Not only Wonder Woman winning World War I, but director Patty Jenkins righting a DC Universe burdened by Batfleck and other less-than-super men. Jenkins crafts a superhero flick defying the dark DC template, not only with gender but by rousing core comic book values that have nothing to do with gloom. Truth, justice and the American way (a century ago) defended by a pure-of-heart champion isn’t hokey; it’s about time.
As Wonder Woman, Gal Gadot cuts an iconic figure throughout, each purposeful stride a symbol in motion. One in particular proclaims the movie’s place in the now, when Wonder Woman treks to the front line trenches of World War I, joined by men whose hides she’s saving. The only way out is across No Man’s Land, directly in the line of enemy fire.
That’s where she goes, Gadot selling each deflection of CGI “bullets” off her bracelets as men scramble to keep up, stay safe. A woman persisting, conquering territory men can’t. It’s a stirring sequence, a feminist statement in motion. Let the memes begin.
Even when following superhero movie rules, Wonder Woman is fresher than usual. Her origins story is unique among superheroes, the only child raised on a paradise island of Amazon women, trained for battle. Diana as she’s called was molded from clay and blessed by Zeus. Beats watching Bruce Wayne’s parents getting killed again.
Diana longs to become a warrior like her aunt Antiope (Robin Wright, no buttercup here) against the wishes of her mother, Queen Hippolyta (Connie Nielsen). Diana’s lessons are tested after U.S. spy pilot Steve Trevor (Chris Pine) crash lands near the island with German war boats close behind. The ensuing battle between broadswords and bullets is tinged with sadness, an idyllic place smeared by outsiders.
According to Amazon lore, such bloodshed can only be the work of Ares, the god of war. Diana pledges to find and kill him. She joins Steve on a trip to London delivering evidence to an Allied agent (David Thewlis) of a German plot to extend the war with chemical weapons. Then it’s off to the front where German Gen. Ludendorff (Danny Huston) and disfigured scientist Dr. Poison (Elena Anaya) bring Ares closer.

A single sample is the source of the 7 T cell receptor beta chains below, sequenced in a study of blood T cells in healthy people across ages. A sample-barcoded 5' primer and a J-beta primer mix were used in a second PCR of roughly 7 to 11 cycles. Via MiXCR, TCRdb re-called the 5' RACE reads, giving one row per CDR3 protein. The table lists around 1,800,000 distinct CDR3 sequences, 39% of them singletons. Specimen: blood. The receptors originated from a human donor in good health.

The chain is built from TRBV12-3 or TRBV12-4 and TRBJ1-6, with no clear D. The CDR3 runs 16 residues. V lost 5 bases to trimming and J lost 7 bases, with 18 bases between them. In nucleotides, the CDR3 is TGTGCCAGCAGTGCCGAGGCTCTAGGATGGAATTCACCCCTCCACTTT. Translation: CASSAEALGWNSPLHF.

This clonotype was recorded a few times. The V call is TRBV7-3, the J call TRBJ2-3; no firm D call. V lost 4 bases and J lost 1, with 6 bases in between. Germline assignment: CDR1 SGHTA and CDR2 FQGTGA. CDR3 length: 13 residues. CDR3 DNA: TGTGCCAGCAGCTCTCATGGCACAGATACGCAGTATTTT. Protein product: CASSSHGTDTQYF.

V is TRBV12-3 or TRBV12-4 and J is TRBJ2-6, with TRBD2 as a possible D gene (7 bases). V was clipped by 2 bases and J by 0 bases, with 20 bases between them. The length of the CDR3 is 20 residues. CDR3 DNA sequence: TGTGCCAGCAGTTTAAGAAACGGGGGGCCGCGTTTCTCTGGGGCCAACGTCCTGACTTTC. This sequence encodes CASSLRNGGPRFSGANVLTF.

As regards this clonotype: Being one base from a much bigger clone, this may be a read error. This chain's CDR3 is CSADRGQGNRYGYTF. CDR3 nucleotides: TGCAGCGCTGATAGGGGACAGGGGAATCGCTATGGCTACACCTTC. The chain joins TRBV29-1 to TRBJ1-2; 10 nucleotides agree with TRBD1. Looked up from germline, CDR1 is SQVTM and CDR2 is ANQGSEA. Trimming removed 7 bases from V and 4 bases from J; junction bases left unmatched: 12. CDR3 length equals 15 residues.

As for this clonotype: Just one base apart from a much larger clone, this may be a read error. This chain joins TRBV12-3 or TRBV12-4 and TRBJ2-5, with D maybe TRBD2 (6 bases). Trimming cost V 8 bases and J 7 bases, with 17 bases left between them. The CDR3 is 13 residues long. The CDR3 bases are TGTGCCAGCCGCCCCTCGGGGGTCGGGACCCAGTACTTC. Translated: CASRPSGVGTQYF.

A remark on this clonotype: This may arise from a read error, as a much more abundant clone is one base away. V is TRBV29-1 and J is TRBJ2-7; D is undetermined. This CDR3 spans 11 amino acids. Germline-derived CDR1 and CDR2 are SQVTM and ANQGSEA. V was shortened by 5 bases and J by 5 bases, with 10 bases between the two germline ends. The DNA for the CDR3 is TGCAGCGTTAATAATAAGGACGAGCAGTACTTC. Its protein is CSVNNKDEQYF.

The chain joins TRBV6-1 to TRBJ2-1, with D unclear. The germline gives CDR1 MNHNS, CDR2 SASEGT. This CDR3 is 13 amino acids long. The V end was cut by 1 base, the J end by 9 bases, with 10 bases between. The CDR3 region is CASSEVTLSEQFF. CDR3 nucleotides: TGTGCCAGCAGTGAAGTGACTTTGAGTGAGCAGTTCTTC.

While the villains are standard issue evil, Wonder Woman is remarkable in the genre for its early 20th century setting and Gadot’s galvanizing performance. Rather than steampunk cliches, Jenkins grounds her fantasy in conventional designs. She finds amusement in Diana’s immersion into then-modern living, turning the Pretty Woman makeover montage on its ear.
More than an action figure, Gadot’s role sifts through facets of womanhood that aren’t supernatural; compassion for victims, courage to push back yet also the maternal reflex to coo over a cute infant. Her naivete in the real world is endearing but never, ever signals weakness. Wonder Woman will not be the butt of jokes or anything to leer at.
I wish Jenkins hadn’t succumbed to superhero sensory overload in her third act. It’s more thrilling to see Wonder Woman leg-sweeping attackers than bracing against generic CGI debris. But anything is better than the same old thing, which Wonder Woman certainly isn’t.
Contact Steve Persall at email@example.com or (727) 893-8365. Follow @StevePersall.
Director: Patty Jenkins
Cast: Gal Gadot, Chris Pine, Robin Wright, Connie Nielsen, David Thewlis, Danny Huston, Lucy Davis, Elena Anaya, Said Taghmaoui, Ewen Bremner
Screenplay: Allan Heinberg, based on comics characters created by William Moulton Marston
Rating: PG; violence, suggestive content
Running time: 141 min.
[Last modified: Friday, June 2, 2017 12:53am]
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